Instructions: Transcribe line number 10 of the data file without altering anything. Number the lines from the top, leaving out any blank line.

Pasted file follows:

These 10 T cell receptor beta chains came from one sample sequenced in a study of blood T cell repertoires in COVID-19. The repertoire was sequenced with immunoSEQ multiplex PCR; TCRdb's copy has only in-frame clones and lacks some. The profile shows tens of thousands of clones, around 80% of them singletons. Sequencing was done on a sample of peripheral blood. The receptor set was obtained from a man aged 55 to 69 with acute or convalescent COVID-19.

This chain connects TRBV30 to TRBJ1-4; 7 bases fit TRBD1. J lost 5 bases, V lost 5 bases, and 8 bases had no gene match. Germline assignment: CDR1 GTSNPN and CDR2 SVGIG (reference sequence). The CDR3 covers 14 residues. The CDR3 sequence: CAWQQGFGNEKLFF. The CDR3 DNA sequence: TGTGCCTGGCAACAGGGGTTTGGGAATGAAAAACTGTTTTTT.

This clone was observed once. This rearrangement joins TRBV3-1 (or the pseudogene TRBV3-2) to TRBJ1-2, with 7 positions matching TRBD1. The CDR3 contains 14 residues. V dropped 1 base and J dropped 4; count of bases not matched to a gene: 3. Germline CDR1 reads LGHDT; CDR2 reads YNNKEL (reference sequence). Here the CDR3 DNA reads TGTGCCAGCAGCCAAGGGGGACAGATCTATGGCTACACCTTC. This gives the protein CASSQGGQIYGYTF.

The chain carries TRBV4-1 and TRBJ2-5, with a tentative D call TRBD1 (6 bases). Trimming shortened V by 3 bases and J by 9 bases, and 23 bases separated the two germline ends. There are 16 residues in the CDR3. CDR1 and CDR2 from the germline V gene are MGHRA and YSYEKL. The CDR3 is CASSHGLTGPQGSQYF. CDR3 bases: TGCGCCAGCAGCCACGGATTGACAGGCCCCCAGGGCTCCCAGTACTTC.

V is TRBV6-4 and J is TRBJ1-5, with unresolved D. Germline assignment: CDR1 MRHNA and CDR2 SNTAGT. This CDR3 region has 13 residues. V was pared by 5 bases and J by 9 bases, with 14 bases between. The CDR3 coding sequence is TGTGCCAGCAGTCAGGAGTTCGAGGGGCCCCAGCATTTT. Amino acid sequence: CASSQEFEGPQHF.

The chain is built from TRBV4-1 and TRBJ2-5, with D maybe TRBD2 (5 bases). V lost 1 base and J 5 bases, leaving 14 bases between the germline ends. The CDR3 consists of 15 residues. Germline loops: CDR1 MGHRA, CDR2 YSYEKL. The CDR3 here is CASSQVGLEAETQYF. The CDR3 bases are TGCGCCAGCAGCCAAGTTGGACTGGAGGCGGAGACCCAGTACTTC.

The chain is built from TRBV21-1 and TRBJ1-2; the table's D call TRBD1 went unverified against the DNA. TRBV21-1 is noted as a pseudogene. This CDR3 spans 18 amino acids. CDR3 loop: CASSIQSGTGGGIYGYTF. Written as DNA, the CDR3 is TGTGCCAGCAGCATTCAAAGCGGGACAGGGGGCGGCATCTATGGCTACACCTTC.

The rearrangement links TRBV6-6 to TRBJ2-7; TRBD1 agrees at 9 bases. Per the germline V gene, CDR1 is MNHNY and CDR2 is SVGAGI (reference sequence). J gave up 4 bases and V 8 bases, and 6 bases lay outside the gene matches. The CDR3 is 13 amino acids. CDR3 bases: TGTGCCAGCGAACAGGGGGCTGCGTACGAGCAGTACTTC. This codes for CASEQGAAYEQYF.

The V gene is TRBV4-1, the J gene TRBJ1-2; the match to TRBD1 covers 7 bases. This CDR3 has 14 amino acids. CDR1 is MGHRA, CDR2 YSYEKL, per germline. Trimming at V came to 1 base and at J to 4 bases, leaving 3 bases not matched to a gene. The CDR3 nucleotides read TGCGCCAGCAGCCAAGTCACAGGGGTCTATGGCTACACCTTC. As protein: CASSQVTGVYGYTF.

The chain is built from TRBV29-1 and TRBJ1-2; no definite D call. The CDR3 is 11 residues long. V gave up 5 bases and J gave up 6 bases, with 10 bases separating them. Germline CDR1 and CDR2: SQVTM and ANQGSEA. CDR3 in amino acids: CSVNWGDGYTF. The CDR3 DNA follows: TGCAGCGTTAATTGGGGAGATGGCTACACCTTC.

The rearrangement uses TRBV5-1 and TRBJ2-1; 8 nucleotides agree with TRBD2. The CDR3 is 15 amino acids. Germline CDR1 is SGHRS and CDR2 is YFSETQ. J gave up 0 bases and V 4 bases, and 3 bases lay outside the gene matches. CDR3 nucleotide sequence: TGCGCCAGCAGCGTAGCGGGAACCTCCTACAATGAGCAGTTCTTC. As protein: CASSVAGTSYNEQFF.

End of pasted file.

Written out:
The chain is built from TRBV29-1 and TRBJ1-2; no definite D call. The CDR3 is 11 residues long. V gave up 5 bases and J gave up 6 bases, with 10 bases separating them. Germline CDR1 and CDR2: SQVTM and ANQGSEA. CDR3 in amino acids: CSVNWGDGYTF. The CDR3 DNA follows: TGCAGCGTTAATTGGGGAGATGGCTACACCTTC.